We acknowledge that we live and work on unceded Indigenous territories and we thank the Musqueam, Squamish and Tsleil-Waututh Nations for their hospitality.


What We Learned: Two Generations Reflect on Tsimshian Education and the Day Schools.

By Helen Raptis with members of the Tsimshian Nation

Review By Sean Carleton

May 17, 2017

BC Studies no. 194 Summer 2017  | p. 217-218

The impetus for What We Learned, a collaborative book written by Helen Raptis and twelve members of the Tsimshian Nation, was Raptis’s archival discovery of a 1947 class list from the Port Essington Indian Day School on the Skeena River estuary near Prince Rupert. On the list were names of the last group of children to attend the remote day school before it was closed and the students were integrated into the local elementary school, four years before a government integration policy was established in Canada. Finding the list sparked questions for Raptis: how did students navigate traditional Tsimshian education and formal schooling? Why were Indigenous students at Port Essington integrated into a “white” school so early? How did integration shape the everyday educational experiences of students? What We Learned provides answers to these questions and, in doing so, makes an important contribution to our knowledge about Indigenous education in twentieth century British Columbia.

What We Learned, though, is not a standard academic text. While Chapters 1-3 provide the context necessary to understand the effects of the transition from segregated to integrated schooling in Port Essington, Chapters 4 and 5 are solely devoted to presenting reflections from twelve former Tsimshian students from two generations (those born in Port Essington before the 1950s and those born after the 1950s). These chapters are integral to the book and the participants are listed as co-authors: Mildred Roberts, Wally Miller, Sam Lockerby, Verna Inkster, Clifford Bolton, Harvey Wing, Charlotte Guno, Don Roberts Junior, Steve Roberts, Richard Roberts, Carol Sam, and Jim Roberts. In Chapter 4, the first cohort (pre-1950s) recount their experiences of having to navigate “two worlds of education” (4): the traditional Tsimshian teachings from community members that emphasized the importance of the land and natural world for subsistence, and the formal educational environment of the Indian Day School and then the integrated elementary school, which were focused on reading, writing, and arithmetic. By contrast, in Chapter 5, the second cohort (post-1950s) recalls receiving less traditional teaching as they mostly attended integrated elementary schools in Port Essington and then in Terrace. While both chapters highlight students’ common experiences of discrimination at integrated schools, Chapter 5 shows clearly how the post-1950s cohort gradually felt more disconnected from Tsimshian lifeways as they were forced to move away from Port Essington and as they were fully integrated into public schools elsewhere.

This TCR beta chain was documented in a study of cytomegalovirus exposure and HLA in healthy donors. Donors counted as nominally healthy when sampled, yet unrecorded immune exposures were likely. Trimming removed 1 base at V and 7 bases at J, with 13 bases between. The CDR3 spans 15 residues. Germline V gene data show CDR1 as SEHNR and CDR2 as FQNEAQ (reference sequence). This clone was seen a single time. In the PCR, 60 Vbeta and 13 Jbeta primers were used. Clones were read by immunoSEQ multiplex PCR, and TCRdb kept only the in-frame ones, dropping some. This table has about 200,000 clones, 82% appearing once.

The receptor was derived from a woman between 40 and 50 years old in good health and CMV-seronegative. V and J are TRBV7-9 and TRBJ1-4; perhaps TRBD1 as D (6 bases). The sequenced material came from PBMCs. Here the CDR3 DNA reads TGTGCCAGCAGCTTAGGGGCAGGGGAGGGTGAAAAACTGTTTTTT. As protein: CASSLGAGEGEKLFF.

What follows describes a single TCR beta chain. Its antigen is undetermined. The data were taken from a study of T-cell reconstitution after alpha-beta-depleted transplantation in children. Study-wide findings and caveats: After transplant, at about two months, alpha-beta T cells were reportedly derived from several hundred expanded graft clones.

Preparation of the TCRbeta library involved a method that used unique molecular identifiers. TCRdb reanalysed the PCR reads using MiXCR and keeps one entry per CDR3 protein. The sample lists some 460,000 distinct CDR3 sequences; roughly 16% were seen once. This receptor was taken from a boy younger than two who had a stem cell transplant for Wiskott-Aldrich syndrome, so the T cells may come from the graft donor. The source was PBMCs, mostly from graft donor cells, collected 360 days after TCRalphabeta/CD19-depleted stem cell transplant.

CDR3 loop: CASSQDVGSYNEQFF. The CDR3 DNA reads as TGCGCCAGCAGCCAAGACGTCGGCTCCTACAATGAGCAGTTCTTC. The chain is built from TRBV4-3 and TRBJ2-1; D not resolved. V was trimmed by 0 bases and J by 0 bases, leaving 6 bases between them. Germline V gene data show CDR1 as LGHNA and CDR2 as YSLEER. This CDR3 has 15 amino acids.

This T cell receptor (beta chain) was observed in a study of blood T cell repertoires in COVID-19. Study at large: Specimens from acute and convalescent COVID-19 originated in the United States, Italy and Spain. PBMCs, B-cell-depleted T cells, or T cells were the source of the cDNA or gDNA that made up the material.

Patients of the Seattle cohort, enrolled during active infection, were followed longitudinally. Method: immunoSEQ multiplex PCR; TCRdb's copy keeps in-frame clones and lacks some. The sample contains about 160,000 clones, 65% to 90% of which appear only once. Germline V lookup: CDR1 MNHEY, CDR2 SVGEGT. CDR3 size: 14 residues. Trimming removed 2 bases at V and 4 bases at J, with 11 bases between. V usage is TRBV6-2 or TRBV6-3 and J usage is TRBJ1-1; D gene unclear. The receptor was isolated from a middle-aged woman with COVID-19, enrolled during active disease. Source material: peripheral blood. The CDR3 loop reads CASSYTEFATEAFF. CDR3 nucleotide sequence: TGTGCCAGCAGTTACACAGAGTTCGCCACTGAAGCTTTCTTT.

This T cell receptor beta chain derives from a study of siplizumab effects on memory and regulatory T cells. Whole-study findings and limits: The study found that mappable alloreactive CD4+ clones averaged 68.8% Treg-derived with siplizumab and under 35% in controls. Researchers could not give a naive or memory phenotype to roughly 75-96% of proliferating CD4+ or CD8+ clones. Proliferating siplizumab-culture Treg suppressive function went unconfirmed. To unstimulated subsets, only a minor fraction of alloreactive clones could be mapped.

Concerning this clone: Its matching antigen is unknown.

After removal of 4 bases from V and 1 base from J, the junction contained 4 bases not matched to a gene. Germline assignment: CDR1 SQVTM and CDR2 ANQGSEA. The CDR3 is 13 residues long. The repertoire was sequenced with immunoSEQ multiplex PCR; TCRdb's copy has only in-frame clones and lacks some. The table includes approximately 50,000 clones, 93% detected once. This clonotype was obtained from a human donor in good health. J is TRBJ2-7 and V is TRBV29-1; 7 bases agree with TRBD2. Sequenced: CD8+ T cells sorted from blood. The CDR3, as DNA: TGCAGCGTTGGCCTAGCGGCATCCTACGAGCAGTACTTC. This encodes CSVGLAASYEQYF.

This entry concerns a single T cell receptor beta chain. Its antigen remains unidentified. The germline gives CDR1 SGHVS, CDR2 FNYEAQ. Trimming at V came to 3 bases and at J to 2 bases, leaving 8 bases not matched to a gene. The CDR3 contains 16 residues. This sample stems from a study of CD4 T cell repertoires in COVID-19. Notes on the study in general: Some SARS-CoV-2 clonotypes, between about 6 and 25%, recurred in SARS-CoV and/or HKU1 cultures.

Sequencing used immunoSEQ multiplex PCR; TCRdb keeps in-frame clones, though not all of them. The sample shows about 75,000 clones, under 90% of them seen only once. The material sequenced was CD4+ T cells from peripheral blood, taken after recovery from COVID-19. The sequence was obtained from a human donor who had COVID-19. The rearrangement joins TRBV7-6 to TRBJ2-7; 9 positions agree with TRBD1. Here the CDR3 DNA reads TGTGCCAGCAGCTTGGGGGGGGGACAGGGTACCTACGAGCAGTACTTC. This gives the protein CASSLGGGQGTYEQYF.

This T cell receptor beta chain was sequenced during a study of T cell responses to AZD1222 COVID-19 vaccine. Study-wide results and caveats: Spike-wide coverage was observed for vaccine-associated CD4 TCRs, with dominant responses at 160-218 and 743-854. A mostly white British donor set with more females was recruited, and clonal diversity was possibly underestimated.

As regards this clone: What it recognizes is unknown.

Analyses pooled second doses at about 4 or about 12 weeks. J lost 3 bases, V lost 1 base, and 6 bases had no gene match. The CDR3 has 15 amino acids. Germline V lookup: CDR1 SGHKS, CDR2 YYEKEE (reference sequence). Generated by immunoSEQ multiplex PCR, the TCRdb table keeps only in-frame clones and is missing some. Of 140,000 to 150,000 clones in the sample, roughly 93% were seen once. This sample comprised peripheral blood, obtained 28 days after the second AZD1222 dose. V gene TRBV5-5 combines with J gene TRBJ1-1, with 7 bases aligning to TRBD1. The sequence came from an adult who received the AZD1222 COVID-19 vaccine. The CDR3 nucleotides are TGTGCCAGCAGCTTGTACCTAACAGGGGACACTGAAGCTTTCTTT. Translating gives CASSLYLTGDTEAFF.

In Chapter 6, Raptis analyzes both sets of student reflections and makes a convincing argument for the need for further research on day schools in Canada. Indeed, day schooling for Indigenous children is an understudied aspect of the educational past. At the same time, however, Raptis puts forward a number of claims about research on residential schools that need to be challenged. She posits that the amount of scholarly attention paid to residential schools serves to block research on day schools, and, in the epilogue, she suggests that we move “beyond the shadow of the residential school” (155). This is dangerous terrain. While I understand the view that the “residential school system was just one plank in a larger colonization strategy” (153), as a scholar of Indigenous education I contend that we are only beginning to comprehend the Indian Residential School system, about which much more research still needs to be undertaken by academics, survivors, and community members. Now is not the time to back away from learning more about the devastating effects of Indian Residential Schools. What is needed, then, is more research on residential schools and on day schools — and public schools as well — to fully comprehend the relationship between education and colonialism in Canada.

Despite this concern, What We Learned offers a fascinating account of the complexities of everyday educational life for Tsimshian students in twentieth-century British Columbia that will be of interest to many inside and outside of the academy.

What We Learned: Two Generations Reflect on Tsimshian Education and the Day Schools
Helen Raptis with members of the Tsimshian Nation
Vancouver: UBC Press, 2016